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The best and most interesting quilts are exhibited for the rest of the week on the inside walls of the Eufemius Monastery.

 

From what we saw, they will have no problem of filling up the fields with exquisite quilts in 2024. There was a lot of creativity, skill, beautiful colours and design displayed at our feet while walking the field. The entries come from all parts of Russia and also from other countries. All entries are accepted, – none is turned away.

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There were so many quilts, and hardly enough time to study each one in detail as there was so much going on the whole day. (See my previous post) . However, some of them made me stop a bit longer to study details I found interesting.

 

 

The theme of this years Quilted Field was Wooden Architecture and Calico Wedding. Keiko Nakamura from Japan made this one, inspired by the wooden church standing in the grounds of the Suzdal Kremlin:

As you can see, a lot of different techniques have been used making the quilts. Keiko also used the same quilting as in the border for an obi belt for her daughter-in-laws kimono:

 

The participants of the Quilted Field do not get their own quilts back. At the end of the show, all quilts that are not permanent parts of the project, are packed in paper bags, and the entrants can choose a random paper bag with an unseen quilt to take back home.

All the quilts have name tags on the back, with the full address, so you have the chance of making friends with the maker of the quilt you get, and the one that get yours.

You can also choose to donate your quilt to the project and not get that unknown quilt in a paper bag.

Since the quilts lay backs down and were tied together, there was no way we could see the name tags, so I have no idea who made most of these quilts, and can therefore not give credit to the makers. However, if you see your quilt here, feel free to comment below.

There was also a special exhibition of wedding quilts hung in different places around the field. This was a separate competition.

There was also a quilted car.

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The organizers have lots more photos on their website.

🙂

Eldrid

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The International Quilt Festival of Suzdal, Russia

This August I travelled to the International Quilt Festival in Suzdal, Russia. It was a 10 day trip, with 8 of them spent at the Quilt Festival and in the immediate neighbourhood of Suzdal, a small town about 2 hours east of Moscow.

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I have been wanting to visit a Russian quilt event for a while, as I know there are several, and when I saw pictures similar to this one posted on the internet last year, I decided that this was where I wanted to go.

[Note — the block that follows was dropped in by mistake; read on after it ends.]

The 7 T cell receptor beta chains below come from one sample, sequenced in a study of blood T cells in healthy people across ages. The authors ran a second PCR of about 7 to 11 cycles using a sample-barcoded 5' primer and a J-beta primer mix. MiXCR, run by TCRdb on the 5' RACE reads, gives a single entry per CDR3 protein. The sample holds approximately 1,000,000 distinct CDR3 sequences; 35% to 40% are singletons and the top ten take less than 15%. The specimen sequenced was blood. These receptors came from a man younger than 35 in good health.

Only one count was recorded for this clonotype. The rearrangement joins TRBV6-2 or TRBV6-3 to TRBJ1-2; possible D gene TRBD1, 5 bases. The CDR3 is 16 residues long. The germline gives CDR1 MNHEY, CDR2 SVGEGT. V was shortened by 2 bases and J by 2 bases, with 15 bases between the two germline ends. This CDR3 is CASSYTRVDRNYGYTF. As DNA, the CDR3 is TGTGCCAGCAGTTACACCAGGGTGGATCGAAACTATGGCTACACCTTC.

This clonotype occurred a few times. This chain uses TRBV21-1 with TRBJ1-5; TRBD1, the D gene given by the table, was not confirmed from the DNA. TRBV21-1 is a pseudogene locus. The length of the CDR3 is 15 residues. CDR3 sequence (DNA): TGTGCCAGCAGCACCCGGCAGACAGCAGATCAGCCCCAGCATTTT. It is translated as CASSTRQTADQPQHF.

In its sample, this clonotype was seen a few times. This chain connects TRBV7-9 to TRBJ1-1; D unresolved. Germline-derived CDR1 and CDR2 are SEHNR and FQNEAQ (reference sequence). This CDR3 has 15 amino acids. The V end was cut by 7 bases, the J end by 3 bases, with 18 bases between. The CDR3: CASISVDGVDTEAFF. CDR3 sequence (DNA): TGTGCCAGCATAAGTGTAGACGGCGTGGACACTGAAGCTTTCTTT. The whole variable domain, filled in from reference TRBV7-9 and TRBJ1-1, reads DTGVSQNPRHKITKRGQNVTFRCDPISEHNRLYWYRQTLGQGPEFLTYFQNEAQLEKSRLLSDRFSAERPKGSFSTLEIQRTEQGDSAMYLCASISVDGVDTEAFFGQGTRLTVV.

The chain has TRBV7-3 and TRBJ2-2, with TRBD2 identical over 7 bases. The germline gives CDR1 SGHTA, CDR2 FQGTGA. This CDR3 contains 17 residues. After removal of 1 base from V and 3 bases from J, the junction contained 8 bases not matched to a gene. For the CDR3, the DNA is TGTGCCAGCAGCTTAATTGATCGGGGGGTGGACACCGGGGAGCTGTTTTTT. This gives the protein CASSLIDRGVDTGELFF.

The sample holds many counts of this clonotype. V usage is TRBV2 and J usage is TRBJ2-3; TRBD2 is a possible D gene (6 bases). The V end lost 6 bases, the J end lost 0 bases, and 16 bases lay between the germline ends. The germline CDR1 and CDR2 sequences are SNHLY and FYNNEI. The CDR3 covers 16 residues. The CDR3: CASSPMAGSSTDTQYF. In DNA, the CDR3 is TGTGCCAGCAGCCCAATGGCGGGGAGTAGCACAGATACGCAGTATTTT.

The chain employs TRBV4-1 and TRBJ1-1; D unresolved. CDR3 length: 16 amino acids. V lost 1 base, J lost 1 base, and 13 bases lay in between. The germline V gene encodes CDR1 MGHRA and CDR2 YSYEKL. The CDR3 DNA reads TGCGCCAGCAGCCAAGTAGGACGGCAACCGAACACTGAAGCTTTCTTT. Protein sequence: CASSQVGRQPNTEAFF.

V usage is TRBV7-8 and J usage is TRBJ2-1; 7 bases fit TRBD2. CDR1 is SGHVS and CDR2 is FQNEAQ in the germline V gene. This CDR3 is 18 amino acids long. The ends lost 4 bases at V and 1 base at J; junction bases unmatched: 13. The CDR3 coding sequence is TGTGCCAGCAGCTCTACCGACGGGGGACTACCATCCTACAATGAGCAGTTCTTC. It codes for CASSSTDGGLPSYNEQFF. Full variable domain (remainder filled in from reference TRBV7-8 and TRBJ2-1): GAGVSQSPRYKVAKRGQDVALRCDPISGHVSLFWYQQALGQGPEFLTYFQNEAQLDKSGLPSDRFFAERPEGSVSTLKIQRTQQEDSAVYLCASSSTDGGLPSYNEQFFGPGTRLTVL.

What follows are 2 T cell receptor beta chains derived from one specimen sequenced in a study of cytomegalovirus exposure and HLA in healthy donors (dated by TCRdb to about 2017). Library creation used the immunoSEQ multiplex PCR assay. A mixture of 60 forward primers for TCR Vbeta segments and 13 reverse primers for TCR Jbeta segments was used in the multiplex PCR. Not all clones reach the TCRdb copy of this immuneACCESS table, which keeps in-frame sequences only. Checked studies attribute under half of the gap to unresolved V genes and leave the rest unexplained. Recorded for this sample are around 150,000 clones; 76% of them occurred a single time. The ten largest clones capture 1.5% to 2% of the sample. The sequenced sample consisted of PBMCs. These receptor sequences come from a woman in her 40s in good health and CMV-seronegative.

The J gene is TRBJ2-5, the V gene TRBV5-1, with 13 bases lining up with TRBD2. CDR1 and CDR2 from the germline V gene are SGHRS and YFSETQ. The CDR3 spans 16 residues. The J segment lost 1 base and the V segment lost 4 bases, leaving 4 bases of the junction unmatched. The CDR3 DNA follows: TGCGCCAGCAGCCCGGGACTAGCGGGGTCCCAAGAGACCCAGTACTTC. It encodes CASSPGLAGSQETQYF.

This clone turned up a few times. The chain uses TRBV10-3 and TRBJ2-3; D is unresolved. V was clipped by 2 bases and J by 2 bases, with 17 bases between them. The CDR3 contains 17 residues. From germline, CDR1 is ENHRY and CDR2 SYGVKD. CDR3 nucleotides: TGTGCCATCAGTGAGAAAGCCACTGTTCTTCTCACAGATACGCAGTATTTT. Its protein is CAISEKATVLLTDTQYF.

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Suzdal is a very old town. It was founded nearly 1000 years ago, and for a while it was the capital of a principality while Moscow was still merely a small outpost.

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The Suzdal Kremlin (photo above) is way older than the more famous one in Moscow, and is on Unesco’s world heritage list, along with one of the monasteries in Suzdal.

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The capital was moved, but over the centuries,  Suzdal became a religious centre with several monasteries and lots of churches. During the Soviet time, industrialization passed Suzdal by, and much of the old architechture was preserved. When the people realized what a gem they were sitting on, laws were passed to prevent highrise buildings in or near the town centre. More than 300 buildings in town are now listed or protected, including 5 monasteries and more than 30 churches. Suzdal is now a major tourist attraction on the so called Golden Ring, and more than a million tourists visit every year.kyrkjer

This also means that the place is well equipped with reasonably good hotels and restaurants, so the town, with a little less than 10 000 inhabitants, is capable of hosting quite large events.

The travel agency connected with the quilt festival, which organized the tour, had put together a varied and interesting program, which, in addition to the quilt festival events, also included a trip to a local farm and several guided tours of the town and area.

Since there were so many interesting things to do, and to look at, that were not necessarily quilt related, I brought along two family members who are not quilters, and we all enjoyed ourselves very much.

 

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The quilty events like exhibitions and classes were spread out on 8-10 locations throughout the town; – in hotels, churches, culture house, library, and even inside one of the monasteries. Exhibitions were open every day for more than a week.

The quilt shops were located in one of the hotels on the outskirts of town, along with the show administration and most of the classes. Our hotel was in the very centre of town, right next to the town square where much of the entertainment was going on, and with short walks to most of the exhibitions and attractions, and to a variety of good restaurants.